Government seeking to prevent Chelsea Manning from entering Australia

The Government is planning to ban Chelsea Manning, a US whistleblower, from visiting Australia to give a speaking tour, citing character issues.

The former US army soldier spent 7 years in US federal prison, with 11 months in solitary confinement, for releasing almost 750, 000 documents that revealed illegal spying and other activities performed by the US Government.

When she leaked the documents, Ms Manning was serving as an intelligence analyst in Iraq.

She has plans to give an address at the Opera House in Sydney before traveling to Brisbane and Melbourne for similar events.

Think Inc, the local organisation planning Chelsea’s speaking tour, has asked supporters to lobby David Coleman, the newly appointed Minister for Immigration.

In their statement to supporters, Think Inc describes receiving an “Intention to Consider Refusal” which cited section 501 of the Migration Act.

The particular section of the Act refers to ‘character requirements’ which effectively gives the Immigration Minister carte blanche to reject a visa at their discretion.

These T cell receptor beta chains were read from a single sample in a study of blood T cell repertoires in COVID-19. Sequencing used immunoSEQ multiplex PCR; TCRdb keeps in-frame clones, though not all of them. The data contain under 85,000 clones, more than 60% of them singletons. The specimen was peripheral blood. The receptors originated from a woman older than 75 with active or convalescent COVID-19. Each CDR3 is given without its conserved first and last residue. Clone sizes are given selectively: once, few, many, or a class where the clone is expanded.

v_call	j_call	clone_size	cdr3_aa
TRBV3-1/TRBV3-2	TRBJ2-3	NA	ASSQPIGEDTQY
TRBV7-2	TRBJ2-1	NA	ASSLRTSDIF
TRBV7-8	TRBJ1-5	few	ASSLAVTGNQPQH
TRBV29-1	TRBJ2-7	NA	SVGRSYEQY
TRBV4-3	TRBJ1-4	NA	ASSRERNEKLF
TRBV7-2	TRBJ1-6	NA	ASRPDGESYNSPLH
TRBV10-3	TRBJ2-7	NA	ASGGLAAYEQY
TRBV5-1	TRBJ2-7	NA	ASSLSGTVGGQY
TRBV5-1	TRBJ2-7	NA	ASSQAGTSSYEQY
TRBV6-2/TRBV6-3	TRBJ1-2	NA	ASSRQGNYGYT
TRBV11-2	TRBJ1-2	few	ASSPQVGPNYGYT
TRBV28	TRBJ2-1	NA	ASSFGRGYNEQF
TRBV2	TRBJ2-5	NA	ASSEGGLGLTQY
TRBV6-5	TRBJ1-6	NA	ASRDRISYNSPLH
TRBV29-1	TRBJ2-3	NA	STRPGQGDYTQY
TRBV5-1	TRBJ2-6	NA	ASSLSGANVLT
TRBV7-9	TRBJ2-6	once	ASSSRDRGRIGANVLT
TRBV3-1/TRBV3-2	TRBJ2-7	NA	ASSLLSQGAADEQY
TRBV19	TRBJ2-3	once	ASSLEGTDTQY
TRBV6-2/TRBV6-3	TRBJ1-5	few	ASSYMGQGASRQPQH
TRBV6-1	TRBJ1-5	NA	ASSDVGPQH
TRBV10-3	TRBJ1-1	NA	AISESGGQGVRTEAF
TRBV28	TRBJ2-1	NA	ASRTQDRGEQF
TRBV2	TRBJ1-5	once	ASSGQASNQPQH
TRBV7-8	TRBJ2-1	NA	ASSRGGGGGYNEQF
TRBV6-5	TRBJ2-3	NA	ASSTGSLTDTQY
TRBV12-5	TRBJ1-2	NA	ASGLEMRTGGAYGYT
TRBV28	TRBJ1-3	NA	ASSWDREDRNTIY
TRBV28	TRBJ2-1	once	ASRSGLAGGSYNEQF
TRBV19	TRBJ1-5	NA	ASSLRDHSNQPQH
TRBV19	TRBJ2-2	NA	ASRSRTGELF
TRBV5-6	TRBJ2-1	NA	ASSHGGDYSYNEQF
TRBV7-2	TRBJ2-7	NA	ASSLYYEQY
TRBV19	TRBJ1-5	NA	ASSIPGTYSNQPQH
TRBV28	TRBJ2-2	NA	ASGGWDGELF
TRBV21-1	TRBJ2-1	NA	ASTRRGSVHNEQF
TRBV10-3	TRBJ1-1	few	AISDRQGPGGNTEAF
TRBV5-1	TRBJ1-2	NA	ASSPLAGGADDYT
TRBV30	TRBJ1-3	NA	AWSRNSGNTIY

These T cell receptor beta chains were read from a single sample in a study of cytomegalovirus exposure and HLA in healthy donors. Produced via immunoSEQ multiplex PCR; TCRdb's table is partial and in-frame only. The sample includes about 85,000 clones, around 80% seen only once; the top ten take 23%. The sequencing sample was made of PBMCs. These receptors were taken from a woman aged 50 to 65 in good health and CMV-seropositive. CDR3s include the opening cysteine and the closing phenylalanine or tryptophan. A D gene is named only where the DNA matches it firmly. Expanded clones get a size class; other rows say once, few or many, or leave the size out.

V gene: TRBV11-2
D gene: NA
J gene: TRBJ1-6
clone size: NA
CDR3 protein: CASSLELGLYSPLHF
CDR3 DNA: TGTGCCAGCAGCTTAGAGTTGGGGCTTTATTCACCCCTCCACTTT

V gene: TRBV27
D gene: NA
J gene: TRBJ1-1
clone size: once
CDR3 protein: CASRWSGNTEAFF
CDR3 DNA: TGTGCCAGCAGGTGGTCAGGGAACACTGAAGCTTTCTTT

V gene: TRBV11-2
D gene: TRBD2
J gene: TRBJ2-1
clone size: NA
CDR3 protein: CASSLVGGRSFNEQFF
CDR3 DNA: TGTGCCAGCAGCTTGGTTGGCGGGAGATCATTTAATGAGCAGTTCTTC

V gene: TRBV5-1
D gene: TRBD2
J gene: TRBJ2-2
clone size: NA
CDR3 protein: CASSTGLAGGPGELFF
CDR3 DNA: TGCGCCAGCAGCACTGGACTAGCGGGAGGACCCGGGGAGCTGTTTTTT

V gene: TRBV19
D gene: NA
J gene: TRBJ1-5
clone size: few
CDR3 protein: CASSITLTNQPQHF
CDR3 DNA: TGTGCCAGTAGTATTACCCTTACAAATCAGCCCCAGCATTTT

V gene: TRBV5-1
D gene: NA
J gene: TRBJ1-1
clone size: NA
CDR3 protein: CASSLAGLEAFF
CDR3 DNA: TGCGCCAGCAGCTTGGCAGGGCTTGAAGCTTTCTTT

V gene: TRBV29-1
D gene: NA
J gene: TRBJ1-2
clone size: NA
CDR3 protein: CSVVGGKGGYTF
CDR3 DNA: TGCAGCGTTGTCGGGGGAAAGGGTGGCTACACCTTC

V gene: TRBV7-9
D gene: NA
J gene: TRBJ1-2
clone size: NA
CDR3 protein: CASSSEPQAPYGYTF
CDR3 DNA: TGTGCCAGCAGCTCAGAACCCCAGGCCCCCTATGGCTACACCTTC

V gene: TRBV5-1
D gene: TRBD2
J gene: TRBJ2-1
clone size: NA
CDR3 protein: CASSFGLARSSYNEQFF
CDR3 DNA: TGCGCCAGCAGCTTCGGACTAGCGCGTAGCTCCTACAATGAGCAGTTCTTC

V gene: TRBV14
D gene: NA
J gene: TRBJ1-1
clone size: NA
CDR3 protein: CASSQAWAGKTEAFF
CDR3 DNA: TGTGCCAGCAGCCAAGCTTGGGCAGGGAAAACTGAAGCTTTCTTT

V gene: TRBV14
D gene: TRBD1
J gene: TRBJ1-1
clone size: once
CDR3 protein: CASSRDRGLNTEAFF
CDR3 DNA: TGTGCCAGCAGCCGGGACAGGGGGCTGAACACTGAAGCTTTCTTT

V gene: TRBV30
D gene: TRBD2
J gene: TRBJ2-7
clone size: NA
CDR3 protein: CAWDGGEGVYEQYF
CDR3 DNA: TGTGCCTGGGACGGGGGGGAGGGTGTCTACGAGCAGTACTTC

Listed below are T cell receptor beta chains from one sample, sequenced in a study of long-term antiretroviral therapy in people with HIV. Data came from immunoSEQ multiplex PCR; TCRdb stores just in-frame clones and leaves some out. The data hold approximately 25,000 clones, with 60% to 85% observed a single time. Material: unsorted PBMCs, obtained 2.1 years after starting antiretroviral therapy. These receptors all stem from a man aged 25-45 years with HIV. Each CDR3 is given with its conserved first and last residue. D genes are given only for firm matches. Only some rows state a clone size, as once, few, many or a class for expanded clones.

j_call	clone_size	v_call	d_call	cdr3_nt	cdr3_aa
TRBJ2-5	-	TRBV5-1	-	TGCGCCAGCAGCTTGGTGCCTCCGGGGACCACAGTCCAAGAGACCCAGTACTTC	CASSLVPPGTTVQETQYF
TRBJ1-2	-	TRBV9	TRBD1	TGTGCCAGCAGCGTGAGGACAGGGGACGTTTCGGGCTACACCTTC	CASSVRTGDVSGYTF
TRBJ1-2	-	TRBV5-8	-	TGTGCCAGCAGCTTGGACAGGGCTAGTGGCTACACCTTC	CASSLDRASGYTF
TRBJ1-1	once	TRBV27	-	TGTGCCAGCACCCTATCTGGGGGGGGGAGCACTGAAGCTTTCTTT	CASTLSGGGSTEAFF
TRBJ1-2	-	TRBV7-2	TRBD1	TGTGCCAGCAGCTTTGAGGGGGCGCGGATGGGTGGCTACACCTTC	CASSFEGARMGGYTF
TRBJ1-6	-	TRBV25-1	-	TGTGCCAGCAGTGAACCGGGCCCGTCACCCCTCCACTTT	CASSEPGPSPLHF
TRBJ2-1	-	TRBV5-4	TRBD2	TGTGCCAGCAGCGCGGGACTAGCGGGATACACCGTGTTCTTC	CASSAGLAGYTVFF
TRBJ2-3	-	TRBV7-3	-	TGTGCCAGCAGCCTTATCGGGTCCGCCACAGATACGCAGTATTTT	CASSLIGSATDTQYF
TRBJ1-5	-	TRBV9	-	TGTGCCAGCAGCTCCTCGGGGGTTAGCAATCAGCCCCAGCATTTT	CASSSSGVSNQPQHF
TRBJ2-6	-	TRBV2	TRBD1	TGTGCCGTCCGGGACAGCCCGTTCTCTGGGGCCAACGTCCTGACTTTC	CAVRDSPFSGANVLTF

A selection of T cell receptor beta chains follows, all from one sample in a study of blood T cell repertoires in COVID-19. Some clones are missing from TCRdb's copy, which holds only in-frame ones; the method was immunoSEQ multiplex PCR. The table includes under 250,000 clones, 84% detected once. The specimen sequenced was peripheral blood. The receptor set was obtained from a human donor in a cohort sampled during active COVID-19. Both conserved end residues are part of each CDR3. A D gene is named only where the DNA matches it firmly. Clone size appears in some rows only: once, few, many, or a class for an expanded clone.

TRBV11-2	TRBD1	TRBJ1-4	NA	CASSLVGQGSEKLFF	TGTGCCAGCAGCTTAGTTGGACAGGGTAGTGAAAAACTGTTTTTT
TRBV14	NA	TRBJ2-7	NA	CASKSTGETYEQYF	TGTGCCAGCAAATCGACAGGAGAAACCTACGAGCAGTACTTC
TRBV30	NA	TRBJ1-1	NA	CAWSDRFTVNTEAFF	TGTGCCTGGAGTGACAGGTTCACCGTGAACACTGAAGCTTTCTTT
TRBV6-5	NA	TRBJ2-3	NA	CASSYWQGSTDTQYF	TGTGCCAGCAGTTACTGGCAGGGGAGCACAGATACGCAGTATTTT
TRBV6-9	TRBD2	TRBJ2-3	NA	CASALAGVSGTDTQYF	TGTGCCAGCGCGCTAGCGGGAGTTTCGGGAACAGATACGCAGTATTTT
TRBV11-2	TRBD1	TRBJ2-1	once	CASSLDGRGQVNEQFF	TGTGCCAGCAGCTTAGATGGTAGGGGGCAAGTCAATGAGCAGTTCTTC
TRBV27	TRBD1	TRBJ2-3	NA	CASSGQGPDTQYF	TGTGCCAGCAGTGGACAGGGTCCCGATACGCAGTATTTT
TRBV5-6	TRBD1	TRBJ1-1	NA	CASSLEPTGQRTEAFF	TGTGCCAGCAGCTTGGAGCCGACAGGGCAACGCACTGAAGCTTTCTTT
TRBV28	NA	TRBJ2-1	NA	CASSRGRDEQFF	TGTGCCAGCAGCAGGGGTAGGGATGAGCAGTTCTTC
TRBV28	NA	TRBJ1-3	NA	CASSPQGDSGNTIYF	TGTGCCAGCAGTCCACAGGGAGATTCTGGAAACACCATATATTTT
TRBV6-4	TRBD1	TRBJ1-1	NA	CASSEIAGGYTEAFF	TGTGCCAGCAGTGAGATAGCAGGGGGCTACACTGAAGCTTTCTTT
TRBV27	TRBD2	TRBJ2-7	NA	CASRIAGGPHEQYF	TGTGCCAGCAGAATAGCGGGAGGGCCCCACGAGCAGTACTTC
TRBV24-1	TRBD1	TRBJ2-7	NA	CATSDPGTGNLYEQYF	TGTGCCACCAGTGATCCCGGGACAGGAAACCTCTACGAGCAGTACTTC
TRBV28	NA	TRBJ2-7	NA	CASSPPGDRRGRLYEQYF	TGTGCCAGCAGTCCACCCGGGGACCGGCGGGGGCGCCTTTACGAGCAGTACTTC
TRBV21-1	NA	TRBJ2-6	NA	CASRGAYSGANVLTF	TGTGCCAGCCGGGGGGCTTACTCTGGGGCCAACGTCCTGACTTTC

The Home Affairs Departments has so far refused to comment on the specific case.

However, a spokesperson implied that “a substantial criminal record” and the potential for a “risk to the Australian community” were the reasons a visa applicant “might” fail a character test.

Supporters of the decision to ban Ms Manning’s entry cite that she put Australian soldiers in harm’s way by whistleblowing secretive military documents.

Ms Manning was sentenced to 35 years’ incarceration in 2010 for leaking classified data and being convicted with espionage. It was the biggest data breach in the US Government’s history and prosecutors argued that Ms Manning’s actions exposed military intelligence to terrorist groups like Al-Qaeda.

Christian Woods
Christian Woods
Christian is a morning reporter and technology columnist for Best in Australia. Christian has worked in the media since 2000, in a range of locations. He joined Best in Australia in 2018, and began working in Melbourne in 2019.
Share this